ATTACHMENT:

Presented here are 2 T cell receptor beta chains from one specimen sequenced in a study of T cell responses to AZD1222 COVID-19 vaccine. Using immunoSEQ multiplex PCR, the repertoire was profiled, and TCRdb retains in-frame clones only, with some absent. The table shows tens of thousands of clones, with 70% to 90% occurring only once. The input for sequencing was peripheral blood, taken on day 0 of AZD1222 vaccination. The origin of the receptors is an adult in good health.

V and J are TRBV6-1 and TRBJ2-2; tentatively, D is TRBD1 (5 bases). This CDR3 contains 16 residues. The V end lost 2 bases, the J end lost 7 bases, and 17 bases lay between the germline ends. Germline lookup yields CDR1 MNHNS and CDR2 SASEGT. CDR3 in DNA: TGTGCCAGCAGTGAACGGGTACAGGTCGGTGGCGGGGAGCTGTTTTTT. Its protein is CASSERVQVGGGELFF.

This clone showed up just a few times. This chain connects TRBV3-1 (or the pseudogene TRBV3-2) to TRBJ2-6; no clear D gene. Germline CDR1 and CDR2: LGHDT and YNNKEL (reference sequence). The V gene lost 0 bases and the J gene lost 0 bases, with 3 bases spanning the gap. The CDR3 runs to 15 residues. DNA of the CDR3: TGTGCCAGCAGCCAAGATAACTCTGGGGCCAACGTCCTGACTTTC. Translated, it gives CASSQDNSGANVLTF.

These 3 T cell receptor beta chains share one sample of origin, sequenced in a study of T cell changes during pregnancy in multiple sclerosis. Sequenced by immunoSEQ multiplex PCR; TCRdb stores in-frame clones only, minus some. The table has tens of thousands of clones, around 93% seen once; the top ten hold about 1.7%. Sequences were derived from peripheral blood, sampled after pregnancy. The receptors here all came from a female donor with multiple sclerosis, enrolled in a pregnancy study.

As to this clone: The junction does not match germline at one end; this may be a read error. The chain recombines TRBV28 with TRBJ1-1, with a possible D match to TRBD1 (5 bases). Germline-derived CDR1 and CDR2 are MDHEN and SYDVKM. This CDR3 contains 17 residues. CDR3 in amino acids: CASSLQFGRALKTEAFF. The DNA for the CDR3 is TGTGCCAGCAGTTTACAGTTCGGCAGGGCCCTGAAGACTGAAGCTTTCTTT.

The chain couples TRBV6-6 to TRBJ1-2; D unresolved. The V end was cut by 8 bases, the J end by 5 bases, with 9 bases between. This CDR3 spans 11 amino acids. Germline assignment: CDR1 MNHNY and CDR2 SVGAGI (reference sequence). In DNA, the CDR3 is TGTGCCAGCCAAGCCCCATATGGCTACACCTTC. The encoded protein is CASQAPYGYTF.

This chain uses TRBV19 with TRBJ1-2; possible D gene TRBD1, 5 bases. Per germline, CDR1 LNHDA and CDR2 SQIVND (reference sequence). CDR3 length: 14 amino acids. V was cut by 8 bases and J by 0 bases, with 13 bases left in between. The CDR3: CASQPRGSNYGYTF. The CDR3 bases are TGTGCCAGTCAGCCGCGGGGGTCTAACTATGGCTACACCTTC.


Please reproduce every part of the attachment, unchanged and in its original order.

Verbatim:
Presented here are 2 T cell receptor beta chains from one specimen sequenced in a study of T cell responses to AZD1222 COVID-19 vaccine. Using immunoSEQ multiplex PCR, the repertoire was profiled, and TCRdb retains in-frame clones only, with some absent. The table shows tens of thousands of clones, with 70% to 90% occurring only once. The input for sequencing was peripheral blood, taken on day 0 of AZD1222 vaccination. The origin of the receptors is an adult in good health.

V and J are TRBV6-1 and TRBJ2-2; tentatively, D is TRBD1 (5 bases). This CDR3 contains 16 residues. The V end lost 2 bases, the J end lost 7 bases, and 17 bases lay between the germline ends. Germline lookup yields CDR1 MNHNS and CDR2 SASEGT. CDR3 in DNA: TGTGCCAGCAGTGAACGGGTACAGGTCGGTGGCGGGGAGCTGTTTTTT. Its protein is CASSERVQVGGGELFF.

This clone showed up just a few times. This chain connects TRBV3-1 (or the pseudogene TRBV3-2) to TRBJ2-6; no clear D gene. Germline CDR1 and CDR2: LGHDT and YNNKEL (reference sequence). The V gene lost 0 bases and the J gene lost 0 bases, with 3 bases spanning the gap. The CDR3 runs to 15 residues. DNA of the CDR3: TGTGCCAGCAGCCAAGATAACTCTGGGGCCAACGTCCTGACTTTC. Translated, it gives CASSQDNSGANVLTF.

These 3 T cell receptor beta chains share one sample of origin, sequenced in a study of T cell changes during pregnancy in multiple sclerosis. Sequenced by immunoSEQ multiplex PCR; TCRdb stores in-frame clones only, minus some. The table has tens of thousands of clones, around 93% seen once; the top ten hold about 1.7%. Sequences were derived from peripheral blood, sampled after pregnancy. The receptors here all came from a female donor with multiple sclerosis, enrolled in a pregnancy study.

As to this clone: The junction does not match germline at one end; this may be a read error. The chain recombines TRBV28 with TRBJ1-1, with a possible D match to TRBD1 (5 bases). Germline-derived CDR1 and CDR2 are MDHEN and SYDVKM. This CDR3 contains 17 residues. CDR3 in amino acids: CASSLQFGRALKTEAFF. The DNA for the CDR3 is TGTGCCAGCAGTTTACAGTTCGGCAGGGCCCTGAAGACTGAAGCTTTCTTT.

The chain couples TRBV6-6 to TRBJ1-2; D unresolved. The V end was cut by 8 bases, the J end by 5 bases, with 9 bases between. This CDR3 spans 11 amino acids. Germline assignment: CDR1 MNHNY and CDR2 SVGAGI (reference sequence). In DNA, the CDR3 is TGTGCCAGCCAAGCCCCATATGGCTACACCTTC. The encoded protein is CASQAPYGYTF.

This chain uses TRBV19 with TRBJ1-2; possible D gene TRBD1, 5 bases. Per germline, CDR1 LNHDA and CDR2 SQIVND (reference sequence). CDR3 length: 14 amino acids. V was cut by 8 bases and J by 0 bases, with 13 bases left in between. The CDR3: CASQPRGSNYGYTF. The CDR3 bases are TGTGCCAGTCAGCCGCGGGGGTCTAACTATGGCTACACCTTC.